You can use these for SPL measurement by correlating the dBFS with a test tone of known SPL, but I’m mostly interested in this for measuring the noise floors of ADCs. I just posted in that thread because it was related.
that we both get at low, and particularly at high frequencies compared with the on-line calculator:
As I understand, A-weighting is undefined at frequencies higher than 10 kHz, so it’s ambiguous at high and low frequencies. Hopefully it doesn’t have a huge effect on your measurement. I’m going to make a spreadsheet comparing the different filters I’ve seen (Edgar’s, the Matlab bilinear version that I used in my Python script, diracdelta.co.uk, and the filter used in Audio Precision products).
I’ve been considering trying a multi-band “graphic” equalizer instead of the nested lp/hp filters. An FFT filter would probably be the best solution, but that’s a bit beyond my programming abilities at the moment.
I think these would both be worse, actually, especially at low and high frequencies. I previously used the FFT filter in Audition and it didn’t give correct results at low levels, which is why I made the Python script.
Would it suit your purposes better to output a series of rolling average values as labels, or as a text file, rather than just one average RMS/RMS(A) value?
Well, one of the other things I wanted to implement was a maximum and minimum RMS level, like Audition does. In other words, do a sliding window of RMS measurements across the waveform, and find the highest 50 ms and lowest 50 ms, for instance. For something constant like a sine or white noise, the minimum RMS and maximum RMS will be the same. For music, it will find the quietest and loudest parts.
I have a list of other measurements I might implement here: http://github.com/endolith/waveform-analyzer/blob/master/readme.txt
I notice that we have both normalised so that 0 dB RMS reads as 0 dB RMS(A) at 1000 Hz.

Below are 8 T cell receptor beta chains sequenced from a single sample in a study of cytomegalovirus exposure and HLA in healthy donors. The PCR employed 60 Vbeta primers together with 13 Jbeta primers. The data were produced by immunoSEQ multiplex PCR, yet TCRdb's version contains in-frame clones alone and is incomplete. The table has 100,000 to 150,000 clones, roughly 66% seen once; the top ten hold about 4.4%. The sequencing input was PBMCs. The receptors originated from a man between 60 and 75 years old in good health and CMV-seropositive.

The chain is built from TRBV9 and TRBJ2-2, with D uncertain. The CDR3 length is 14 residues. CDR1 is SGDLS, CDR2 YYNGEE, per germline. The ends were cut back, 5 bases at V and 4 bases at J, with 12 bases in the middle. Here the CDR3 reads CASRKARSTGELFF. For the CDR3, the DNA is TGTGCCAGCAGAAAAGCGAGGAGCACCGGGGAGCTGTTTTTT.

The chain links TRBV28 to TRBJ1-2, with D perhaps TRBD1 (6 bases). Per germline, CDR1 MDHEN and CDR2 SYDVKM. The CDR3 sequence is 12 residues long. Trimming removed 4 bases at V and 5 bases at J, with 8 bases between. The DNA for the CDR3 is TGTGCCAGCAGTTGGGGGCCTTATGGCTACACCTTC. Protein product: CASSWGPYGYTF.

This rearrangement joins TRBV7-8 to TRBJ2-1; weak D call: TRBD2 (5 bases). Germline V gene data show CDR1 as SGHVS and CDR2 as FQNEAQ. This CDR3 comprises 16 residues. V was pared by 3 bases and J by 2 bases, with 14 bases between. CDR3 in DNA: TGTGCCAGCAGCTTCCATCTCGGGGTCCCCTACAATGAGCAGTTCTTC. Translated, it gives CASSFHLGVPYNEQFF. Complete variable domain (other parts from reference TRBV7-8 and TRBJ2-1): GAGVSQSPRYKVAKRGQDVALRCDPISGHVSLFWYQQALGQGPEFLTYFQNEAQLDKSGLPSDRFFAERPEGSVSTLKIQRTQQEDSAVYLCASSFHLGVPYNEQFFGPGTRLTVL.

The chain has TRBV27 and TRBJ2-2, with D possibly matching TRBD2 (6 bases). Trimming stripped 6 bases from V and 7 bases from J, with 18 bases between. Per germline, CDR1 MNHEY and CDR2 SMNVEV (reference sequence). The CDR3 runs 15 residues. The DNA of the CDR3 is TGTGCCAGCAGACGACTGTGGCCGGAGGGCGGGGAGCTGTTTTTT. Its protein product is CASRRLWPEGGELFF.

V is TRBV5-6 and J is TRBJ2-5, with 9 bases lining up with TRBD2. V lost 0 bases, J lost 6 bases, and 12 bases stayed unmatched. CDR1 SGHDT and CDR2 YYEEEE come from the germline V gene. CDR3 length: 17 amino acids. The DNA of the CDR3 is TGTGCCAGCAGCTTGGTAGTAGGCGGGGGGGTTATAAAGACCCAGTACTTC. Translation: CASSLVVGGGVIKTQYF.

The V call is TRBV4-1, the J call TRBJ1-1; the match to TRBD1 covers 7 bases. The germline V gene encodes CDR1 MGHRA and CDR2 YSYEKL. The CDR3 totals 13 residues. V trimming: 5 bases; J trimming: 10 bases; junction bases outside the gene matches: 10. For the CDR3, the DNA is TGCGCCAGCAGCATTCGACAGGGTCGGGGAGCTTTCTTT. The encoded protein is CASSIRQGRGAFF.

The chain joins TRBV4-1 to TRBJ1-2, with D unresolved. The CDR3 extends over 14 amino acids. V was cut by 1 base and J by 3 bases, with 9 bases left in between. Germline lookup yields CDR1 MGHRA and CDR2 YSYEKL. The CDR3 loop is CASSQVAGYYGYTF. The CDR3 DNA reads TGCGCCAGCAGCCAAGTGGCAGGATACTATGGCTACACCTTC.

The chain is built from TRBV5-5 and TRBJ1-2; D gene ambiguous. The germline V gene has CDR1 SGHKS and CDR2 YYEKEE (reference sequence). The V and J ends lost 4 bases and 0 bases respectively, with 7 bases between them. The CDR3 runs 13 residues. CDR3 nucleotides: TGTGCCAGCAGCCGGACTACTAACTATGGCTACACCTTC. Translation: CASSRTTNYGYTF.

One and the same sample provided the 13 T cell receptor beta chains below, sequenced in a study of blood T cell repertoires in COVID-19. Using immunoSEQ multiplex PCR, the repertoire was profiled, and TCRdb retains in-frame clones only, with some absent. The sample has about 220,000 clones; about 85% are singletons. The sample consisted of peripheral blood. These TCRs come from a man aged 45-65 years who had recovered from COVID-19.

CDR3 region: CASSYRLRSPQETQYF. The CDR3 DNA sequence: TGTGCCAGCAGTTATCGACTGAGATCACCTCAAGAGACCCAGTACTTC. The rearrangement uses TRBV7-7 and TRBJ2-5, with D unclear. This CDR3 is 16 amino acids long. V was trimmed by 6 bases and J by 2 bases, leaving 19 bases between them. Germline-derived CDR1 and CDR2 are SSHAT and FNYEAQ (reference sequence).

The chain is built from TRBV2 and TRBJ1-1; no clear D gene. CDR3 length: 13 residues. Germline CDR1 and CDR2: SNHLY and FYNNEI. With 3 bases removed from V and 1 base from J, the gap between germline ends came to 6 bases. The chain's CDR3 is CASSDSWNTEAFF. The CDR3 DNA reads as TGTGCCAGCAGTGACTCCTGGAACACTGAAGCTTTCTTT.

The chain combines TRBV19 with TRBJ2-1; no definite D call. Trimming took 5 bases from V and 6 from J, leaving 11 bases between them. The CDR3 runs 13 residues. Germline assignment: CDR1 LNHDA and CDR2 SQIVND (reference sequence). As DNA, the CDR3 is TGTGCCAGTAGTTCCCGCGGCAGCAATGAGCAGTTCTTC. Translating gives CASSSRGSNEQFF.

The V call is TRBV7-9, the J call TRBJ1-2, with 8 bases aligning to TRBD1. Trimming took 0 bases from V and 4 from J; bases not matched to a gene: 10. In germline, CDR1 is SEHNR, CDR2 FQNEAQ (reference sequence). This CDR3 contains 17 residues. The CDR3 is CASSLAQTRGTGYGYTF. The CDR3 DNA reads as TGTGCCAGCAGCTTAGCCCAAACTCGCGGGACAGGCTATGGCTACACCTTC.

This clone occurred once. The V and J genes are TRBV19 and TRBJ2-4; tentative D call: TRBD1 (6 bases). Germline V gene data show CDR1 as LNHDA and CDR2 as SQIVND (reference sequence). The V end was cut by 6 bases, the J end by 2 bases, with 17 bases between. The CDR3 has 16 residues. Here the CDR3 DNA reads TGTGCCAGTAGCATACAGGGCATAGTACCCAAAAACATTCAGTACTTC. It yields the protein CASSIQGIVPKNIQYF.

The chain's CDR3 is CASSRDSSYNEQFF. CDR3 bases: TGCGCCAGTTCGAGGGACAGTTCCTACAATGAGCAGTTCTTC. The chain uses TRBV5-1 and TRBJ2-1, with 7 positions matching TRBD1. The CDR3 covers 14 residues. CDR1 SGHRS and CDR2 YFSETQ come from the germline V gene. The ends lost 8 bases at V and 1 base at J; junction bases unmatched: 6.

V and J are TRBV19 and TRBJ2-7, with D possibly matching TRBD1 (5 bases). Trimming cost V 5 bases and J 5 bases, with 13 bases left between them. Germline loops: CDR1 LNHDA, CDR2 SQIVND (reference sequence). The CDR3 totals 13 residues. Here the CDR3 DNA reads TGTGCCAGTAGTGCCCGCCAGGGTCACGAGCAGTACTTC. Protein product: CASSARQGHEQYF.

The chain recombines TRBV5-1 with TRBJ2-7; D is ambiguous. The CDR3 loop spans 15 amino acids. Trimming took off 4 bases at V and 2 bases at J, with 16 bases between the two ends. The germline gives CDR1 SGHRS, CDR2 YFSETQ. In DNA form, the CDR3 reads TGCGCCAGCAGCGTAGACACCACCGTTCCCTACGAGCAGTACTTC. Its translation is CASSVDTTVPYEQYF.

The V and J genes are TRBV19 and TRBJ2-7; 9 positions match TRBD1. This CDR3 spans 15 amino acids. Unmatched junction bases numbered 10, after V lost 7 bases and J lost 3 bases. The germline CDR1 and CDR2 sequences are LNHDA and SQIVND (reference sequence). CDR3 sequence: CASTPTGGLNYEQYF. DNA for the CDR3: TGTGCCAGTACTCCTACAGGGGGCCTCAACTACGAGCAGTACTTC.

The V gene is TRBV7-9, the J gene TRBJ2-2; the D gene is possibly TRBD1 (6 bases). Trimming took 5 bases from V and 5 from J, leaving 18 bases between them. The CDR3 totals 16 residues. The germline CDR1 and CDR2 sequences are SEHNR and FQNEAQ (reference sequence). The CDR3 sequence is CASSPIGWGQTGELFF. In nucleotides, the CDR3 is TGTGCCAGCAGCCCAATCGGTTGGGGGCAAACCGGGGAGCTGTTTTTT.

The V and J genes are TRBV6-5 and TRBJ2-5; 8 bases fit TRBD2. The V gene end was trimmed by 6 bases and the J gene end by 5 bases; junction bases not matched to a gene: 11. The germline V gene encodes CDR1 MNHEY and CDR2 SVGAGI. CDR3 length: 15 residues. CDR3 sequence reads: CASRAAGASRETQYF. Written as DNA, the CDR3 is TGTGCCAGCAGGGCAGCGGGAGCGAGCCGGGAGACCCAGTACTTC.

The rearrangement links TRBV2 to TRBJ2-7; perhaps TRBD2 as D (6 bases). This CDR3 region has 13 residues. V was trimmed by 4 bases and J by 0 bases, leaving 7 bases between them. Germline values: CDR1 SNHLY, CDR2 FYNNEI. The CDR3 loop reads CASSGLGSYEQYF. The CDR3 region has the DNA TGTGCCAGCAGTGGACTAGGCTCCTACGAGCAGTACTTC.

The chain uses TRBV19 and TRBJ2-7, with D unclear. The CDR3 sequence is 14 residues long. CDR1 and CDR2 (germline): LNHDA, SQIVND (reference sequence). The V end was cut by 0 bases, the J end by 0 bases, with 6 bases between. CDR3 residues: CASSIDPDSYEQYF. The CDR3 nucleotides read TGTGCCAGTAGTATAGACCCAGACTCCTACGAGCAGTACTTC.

I believe this is what the standards all do. My Audio Precision normalizes here, as well.
Which is more useful - a single measurement for the entire selection, or a series of measurements along the time line > (which could be output as labels)?
Both are useful in different contexts. For me, I just want a single measurement of the entire selection, because my entire selection is usually a constant noise or test tone.
Are A-weighted measurements always RMS?
Yes, A-weighting is inherently related to subjective loudness, and loudness correlates with the energy, or RMS value.
The instantaneous peak value is not related to audibility. It’s just the amount of headroom you have to boost something before it clips. That’s why I’m not sure if the peak value should be before or after removing DC.
How useful would other weightings be?
For example C-weighting follows human hearing at mid to loud levels much more closely than A-weighting.
C-weighting is basically “flat”, so it should be very similar to the unweighted measurement, unless you have a lot of infrasound or ultrasound.
The more I’ve read about A-weighting, the less I like it.
Keep in mind the Wikipedia articles on the subject are written mostly by a guy with an axe to grind. In the real world, I always see A-weighted measurements, both for consumer products and for electronic components. So you need it if you want to do an apples-to-apples comparison between competing products. I was going to try to implement the ITU-R 468 curve anyway, though.